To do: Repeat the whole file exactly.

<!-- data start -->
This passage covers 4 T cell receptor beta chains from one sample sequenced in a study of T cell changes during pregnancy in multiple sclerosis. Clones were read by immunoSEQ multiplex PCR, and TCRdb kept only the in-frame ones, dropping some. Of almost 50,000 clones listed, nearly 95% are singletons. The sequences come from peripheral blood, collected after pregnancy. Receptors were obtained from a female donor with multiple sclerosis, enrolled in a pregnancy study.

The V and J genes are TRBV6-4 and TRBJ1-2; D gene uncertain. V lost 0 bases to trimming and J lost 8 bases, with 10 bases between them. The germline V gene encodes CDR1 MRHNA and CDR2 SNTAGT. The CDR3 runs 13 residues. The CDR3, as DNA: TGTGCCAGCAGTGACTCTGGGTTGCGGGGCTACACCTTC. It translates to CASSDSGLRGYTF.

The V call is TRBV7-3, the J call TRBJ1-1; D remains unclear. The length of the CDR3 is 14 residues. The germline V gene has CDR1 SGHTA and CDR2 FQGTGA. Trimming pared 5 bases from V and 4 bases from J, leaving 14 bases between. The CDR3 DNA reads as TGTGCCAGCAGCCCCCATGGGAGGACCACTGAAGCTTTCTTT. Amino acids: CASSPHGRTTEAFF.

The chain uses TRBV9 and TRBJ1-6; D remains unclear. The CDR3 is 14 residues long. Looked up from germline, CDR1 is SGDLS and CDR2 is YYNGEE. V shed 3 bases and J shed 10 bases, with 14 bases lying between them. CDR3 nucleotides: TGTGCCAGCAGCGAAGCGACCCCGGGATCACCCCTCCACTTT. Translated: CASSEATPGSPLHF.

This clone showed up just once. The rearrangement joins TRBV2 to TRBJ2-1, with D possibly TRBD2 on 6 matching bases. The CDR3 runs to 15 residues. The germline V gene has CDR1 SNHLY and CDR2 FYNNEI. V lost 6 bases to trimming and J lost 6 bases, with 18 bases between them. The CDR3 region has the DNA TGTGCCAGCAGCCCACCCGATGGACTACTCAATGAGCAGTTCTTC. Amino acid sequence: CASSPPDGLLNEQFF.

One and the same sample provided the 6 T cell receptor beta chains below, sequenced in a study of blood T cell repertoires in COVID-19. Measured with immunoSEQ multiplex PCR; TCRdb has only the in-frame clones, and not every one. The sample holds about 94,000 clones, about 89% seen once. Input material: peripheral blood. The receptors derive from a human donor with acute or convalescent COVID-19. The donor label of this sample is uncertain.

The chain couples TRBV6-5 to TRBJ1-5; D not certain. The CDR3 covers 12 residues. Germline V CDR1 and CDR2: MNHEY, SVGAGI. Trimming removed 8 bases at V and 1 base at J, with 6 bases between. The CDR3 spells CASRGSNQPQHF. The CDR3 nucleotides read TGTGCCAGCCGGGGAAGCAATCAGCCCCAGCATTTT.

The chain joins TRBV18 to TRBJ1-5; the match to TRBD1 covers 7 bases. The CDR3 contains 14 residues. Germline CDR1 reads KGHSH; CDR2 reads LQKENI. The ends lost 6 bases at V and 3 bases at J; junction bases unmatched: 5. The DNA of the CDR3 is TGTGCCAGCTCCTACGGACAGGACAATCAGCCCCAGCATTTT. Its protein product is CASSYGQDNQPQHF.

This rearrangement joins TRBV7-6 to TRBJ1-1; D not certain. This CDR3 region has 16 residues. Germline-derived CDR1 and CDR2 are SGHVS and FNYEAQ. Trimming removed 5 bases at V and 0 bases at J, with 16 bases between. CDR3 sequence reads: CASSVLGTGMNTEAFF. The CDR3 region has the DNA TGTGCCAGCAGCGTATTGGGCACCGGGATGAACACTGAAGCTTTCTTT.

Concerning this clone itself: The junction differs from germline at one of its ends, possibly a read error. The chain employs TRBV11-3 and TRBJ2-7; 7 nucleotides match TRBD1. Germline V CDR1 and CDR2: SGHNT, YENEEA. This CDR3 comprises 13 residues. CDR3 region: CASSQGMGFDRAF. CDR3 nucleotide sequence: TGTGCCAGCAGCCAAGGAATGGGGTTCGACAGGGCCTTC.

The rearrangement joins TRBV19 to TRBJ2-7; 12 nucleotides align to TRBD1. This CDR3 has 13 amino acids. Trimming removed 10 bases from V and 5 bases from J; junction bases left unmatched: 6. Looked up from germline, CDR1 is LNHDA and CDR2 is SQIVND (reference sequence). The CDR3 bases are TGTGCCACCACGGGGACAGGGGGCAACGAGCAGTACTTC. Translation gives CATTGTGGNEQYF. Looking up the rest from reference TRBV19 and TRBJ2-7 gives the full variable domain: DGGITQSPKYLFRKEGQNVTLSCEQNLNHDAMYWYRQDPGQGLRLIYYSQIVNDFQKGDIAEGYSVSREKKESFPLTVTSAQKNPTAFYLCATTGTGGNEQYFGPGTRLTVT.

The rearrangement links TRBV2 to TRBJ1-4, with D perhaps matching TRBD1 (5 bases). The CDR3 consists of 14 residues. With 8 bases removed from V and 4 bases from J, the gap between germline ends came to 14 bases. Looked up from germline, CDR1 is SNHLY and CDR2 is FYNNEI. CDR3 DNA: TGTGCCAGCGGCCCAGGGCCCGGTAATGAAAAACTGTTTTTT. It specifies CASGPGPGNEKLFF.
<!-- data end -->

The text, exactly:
This passage covers 4 T cell receptor beta chains from one sample sequenced in a study of T cell changes during pregnancy in multiple sclerosis. Clones were read by immunoSEQ multiplex PCR, and TCRdb kept only the in-frame ones, dropping some. Of almost 50,000 clones listed, nearly 95% are singletons. The sequences come from peripheral blood, collected after pregnancy. Receptors were obtained from a female donor with multiple sclerosis, enrolled in a pregnancy study.

The V and J genes are TRBV6-4 and TRBJ1-2; D gene uncertain. V lost 0 bases to trimming and J lost 8 bases, with 10 bases between them. The germline V gene encodes CDR1 MRHNA and CDR2 SNTAGT. The CDR3 runs 13 residues. The CDR3, as DNA: TGTGCCAGCAGTGACTCTGGGTTGCGGGGCTACACCTTC. It translates to CASSDSGLRGYTF.

The V call is TRBV7-3, the J call TRBJ1-1; D remains unclear. The length of the CDR3 is 14 residues. The germline V gene has CDR1 SGHTA and CDR2 FQGTGA. Trimming pared 5 bases from V and 4 bases from J, leaving 14 bases between. The CDR3 DNA reads as TGTGCCAGCAGCCCCCATGGGAGGACCACTGAAGCTTTCTTT. Amino acids: CASSPHGRTTEAFF.

The chain uses TRBV9 and TRBJ1-6; D remains unclear. The CDR3 is 14 residues long. Looked up from germline, CDR1 is SGDLS and CDR2 is YYNGEE. V shed 3 bases and J shed 10 bases, with 14 bases lying between them. CDR3 nucleotides: TGTGCCAGCAGCGAAGCGACCCCGGGATCACCCCTCCACTTT. Translated: CASSEATPGSPLHF.

This clone showed up just once. The rearrangement joins TRBV2 to TRBJ2-1, with D possibly TRBD2 on 6 matching bases. The CDR3 runs to 15 residues. The germline V gene has CDR1 SNHLY and CDR2 FYNNEI. V lost 6 bases to trimming and J lost 6 bases, with 18 bases between them. The CDR3 region has the DNA TGTGCCAGCAGCCCACCCGATGGACTACTCAATGAGCAGTTCTTC. Amino acid sequence: CASSPPDGLLNEQFF.

One and the same sample provided the 6 T cell receptor beta chains below, sequenced in a study of blood T cell repertoires in COVID-19. Measured with immunoSEQ multiplex PCR; TCRdb has only the in-frame clones, and not every one. The sample holds about 94,000 clones, about 89% seen once. Input material: peripheral blood. The receptors derive from a human donor with acute or convalescent COVID-19. The donor label of this sample is uncertain.

The chain couples TRBV6-5 to TRBJ1-5; D not certain. The CDR3 covers 12 residues. Germline V CDR1 and CDR2: MNHEY, SVGAGI. Trimming removed 8 bases at V and 1 base at J, with 6 bases between. The CDR3 spells CASRGSNQPQHF. The CDR3 nucleotides read TGTGCCAGCCGGGGAAGCAATCAGCCCCAGCATTTT.

The chain joins TRBV18 to TRBJ1-5; the match to TRBD1 covers 7 bases. The CDR3 contains 14 residues. Germline CDR1 reads KGHSH; CDR2 reads LQKENI. The ends lost 6 bases at V and 3 bases at J; junction bases unmatched: 5. The DNA of the CDR3 is TGTGCCAGCTCCTACGGACAGGACAATCAGCCCCAGCATTTT. Its protein product is CASSYGQDNQPQHF.

This rearrangement joins TRBV7-6 to TRBJ1-1; D not certain. This CDR3 region has 16 residues. Germline-derived CDR1 and CDR2 are SGHVS and FNYEAQ. Trimming removed 5 bases at V and 0 bases at J, with 16 bases between. CDR3 sequence reads: CASSVLGTGMNTEAFF. The CDR3 region has the DNA TGTGCCAGCAGCGTATTGGGCACCGGGATGAACACTGAAGCTTTCTTT.

Concerning this clone itself: The junction differs from germline at one of its ends, possibly a read error. The chain employs TRBV11-3 and TRBJ2-7; 7 nucleotides match TRBD1. Germline V CDR1 and CDR2: SGHNT, YENEEA. This CDR3 comprises 13 residues. CDR3 region: CASSQGMGFDRAF. CDR3 nucleotide sequence: TGTGCCAGCAGCCAAGGAATGGGGTTCGACAGGGCCTTC.

The rearrangement joins TRBV19 to TRBJ2-7; 12 nucleotides align to TRBD1. This CDR3 has 13 amino acids. Trimming removed 10 bases from V and 5 bases from J; junction bases left unmatched: 6. Looked up from germline, CDR1 is LNHDA and CDR2 is SQIVND (reference sequence). The CDR3 bases are TGTGCCACCACGGGGACAGGGGGCAACGAGCAGTACTTC. Translation gives CATTGTGGNEQYF. Looking up the rest from reference TRBV19 and TRBJ2-7 gives the full variable domain: DGGITQSPKYLFRKEGQNVTLSCEQNLNHDAMYWYRQDPGQGLRLIYYSQIVNDFQKGDIAEGYSVSREKKESFPLTVTSAQKNPTAFYLCATTGTGGNEQYFGPGTRLTVT.

The rearrangement links TRBV2 to TRBJ1-4, with D perhaps matching TRBD1 (5 bases). The CDR3 consists of 14 residues. With 8 bases removed from V and 4 bases from J, the gap between germline ends came to 14 bases. Looked up from germline, CDR1 is SNHLY and CDR2 is FYNNEI. CDR3 DNA: TGTGCCAGCGGCCCAGGGCCCGGTAATGAAAAACTGTTTTTT. It specifies CASGPGPGNEKLFF.